Mind you! Oceanco is a privately owned custom yacht builder and right from the beginning in 1987, Oceanco has built around 33 custom superyachts measuring up to 110m in length. On any given day at the Oceanco’s shipyard at Alblasserdam, a dedicated team of naval architects, designers, and engineers are at work crafting Superyachts that defy imagination. An all-new covered dry-dock, that facilitates the construction of yachts up to 140 meters is the piece de resistance.
Some of Oceanco’s prized creations are a veritable “Shippers Hall of Fame” if ever there was one! Iconic, groundbreaking yachts that shook the oceans – 82m Alfa Nero (World’s first-ever infinity pool), 91.5m PYC yacht Tranquility, the 85m Tripp-designed yacht Aquijo, the 110m Lobanov-designed KAOS, the 90m DeBasto-designed motor yacht DAR, LIFE design and the 90m DreAMBoat….to name just a few.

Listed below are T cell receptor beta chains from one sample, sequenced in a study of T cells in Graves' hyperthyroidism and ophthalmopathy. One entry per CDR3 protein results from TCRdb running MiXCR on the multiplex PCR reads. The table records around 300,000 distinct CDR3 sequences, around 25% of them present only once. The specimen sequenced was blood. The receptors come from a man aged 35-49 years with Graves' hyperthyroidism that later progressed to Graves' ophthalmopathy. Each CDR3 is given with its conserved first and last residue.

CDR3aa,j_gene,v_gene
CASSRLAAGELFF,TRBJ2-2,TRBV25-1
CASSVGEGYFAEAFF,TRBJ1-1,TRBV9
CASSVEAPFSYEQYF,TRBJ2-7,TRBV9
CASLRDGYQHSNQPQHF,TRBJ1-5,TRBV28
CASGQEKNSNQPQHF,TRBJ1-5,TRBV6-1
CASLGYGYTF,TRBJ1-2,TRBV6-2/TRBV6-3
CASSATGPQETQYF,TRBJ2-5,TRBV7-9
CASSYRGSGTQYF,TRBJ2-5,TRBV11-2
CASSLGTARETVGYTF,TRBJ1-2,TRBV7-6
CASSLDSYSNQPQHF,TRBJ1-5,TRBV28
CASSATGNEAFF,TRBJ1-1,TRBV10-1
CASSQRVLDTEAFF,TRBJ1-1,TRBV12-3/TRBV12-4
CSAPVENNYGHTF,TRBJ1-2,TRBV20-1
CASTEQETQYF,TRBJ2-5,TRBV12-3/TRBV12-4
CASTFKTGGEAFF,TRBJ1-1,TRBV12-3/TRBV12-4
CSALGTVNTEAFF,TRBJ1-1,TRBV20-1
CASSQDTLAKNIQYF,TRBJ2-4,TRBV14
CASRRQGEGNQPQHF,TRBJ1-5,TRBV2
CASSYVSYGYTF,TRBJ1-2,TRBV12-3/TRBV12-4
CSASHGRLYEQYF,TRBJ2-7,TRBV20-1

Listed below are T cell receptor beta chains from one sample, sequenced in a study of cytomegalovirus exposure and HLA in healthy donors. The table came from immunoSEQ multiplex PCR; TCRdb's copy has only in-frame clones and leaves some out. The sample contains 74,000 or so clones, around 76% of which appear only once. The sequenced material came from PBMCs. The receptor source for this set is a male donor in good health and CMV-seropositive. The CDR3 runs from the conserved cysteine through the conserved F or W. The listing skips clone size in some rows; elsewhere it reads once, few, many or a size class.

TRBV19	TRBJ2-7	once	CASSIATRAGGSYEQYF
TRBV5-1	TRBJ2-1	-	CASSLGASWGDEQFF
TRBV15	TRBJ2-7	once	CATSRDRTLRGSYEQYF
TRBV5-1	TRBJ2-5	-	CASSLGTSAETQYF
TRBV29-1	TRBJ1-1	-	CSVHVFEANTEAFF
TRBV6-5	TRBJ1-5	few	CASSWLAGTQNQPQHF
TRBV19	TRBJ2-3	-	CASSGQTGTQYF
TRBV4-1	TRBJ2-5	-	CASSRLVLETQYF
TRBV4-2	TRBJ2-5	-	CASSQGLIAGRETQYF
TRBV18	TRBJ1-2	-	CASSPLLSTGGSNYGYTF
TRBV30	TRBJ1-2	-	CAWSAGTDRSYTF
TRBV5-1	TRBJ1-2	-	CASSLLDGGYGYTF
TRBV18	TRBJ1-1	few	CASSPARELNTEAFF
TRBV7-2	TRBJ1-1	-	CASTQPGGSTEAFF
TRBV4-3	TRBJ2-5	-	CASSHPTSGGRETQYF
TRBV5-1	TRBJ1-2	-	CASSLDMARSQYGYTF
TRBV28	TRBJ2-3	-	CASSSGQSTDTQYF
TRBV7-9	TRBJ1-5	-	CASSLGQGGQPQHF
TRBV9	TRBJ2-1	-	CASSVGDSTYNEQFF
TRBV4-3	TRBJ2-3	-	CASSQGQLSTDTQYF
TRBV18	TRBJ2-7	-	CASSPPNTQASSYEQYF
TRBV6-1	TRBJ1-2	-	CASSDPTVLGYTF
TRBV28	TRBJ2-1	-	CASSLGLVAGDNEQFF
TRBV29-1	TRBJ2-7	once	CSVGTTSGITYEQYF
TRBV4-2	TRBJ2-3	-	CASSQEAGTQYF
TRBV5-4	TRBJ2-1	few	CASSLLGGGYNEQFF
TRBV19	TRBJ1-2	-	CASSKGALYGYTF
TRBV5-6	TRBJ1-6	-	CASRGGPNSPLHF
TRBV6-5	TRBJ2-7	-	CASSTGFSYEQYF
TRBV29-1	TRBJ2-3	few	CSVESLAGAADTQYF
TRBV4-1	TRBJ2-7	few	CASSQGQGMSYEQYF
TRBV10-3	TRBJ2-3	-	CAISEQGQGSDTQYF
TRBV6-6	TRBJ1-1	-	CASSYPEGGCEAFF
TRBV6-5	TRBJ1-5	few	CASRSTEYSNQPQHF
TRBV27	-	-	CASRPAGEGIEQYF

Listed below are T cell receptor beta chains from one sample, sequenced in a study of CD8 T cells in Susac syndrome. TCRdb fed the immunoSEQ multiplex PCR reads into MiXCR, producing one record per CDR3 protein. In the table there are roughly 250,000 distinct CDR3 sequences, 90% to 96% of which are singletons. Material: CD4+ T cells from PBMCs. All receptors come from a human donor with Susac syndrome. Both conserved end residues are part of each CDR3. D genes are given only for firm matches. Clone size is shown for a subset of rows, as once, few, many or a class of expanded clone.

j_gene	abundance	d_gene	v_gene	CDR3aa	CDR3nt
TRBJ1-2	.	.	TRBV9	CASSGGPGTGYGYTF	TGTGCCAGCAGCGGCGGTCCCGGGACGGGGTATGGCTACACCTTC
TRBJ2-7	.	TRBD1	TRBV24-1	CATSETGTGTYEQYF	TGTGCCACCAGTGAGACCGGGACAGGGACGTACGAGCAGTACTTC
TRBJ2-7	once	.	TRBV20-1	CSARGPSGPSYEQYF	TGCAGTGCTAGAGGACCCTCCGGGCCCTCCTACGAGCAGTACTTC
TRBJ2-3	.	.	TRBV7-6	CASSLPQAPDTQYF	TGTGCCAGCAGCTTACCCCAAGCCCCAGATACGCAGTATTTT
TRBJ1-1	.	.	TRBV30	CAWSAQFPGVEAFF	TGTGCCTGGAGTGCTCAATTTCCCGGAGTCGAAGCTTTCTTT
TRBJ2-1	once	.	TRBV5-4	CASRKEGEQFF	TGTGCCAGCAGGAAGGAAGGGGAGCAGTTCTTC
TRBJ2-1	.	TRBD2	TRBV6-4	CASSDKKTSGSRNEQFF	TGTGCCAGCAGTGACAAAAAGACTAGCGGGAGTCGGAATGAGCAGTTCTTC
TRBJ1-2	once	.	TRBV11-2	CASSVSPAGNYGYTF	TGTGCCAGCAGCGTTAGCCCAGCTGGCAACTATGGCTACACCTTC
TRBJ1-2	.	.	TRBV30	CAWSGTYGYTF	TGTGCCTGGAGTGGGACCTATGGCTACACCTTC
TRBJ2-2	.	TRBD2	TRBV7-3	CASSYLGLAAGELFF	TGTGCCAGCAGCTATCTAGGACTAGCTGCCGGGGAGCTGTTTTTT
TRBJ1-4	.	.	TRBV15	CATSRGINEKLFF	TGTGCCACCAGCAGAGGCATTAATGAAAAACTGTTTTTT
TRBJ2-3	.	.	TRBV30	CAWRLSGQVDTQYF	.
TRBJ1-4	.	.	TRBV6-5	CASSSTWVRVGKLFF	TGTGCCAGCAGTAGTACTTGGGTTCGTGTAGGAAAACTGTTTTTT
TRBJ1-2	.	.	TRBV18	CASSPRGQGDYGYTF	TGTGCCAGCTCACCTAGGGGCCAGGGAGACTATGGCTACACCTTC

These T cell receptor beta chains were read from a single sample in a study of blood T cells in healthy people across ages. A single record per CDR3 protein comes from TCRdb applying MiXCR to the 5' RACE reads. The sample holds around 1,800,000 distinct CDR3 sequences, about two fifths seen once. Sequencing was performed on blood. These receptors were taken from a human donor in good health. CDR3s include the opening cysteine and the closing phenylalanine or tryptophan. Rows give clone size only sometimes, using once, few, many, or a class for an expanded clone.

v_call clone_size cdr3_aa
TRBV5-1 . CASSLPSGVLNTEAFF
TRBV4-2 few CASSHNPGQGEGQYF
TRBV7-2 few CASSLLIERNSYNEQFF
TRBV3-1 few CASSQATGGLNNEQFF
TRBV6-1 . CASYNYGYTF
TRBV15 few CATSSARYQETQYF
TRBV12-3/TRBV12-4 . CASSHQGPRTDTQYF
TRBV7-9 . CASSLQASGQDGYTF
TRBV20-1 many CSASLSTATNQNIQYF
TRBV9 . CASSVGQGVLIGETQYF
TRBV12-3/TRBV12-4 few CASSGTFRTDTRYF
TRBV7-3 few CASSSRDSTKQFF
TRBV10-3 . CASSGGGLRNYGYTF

And, if Boat International – the renowned Superyacht & Luxury Yacht Guide’s recent revelation of Oceanco’s 127m sailing yacht, reportedly being constructed for Amazon founder Jeff Bezos stands true, the three-masted schooner is all set to become the world’s largest sailing yacht! WOW to Dutch Ingenuity!
The Netherlands with its open economy, its maritime cluster contributes immensely towards the country’s prosperity and the Dutch maritime cluster has its presence in all the continents and is involved in diversified domains like ports, maritime supplies, shipbuilding, dredging, maritime education, inland shipping, water supply, and fishing.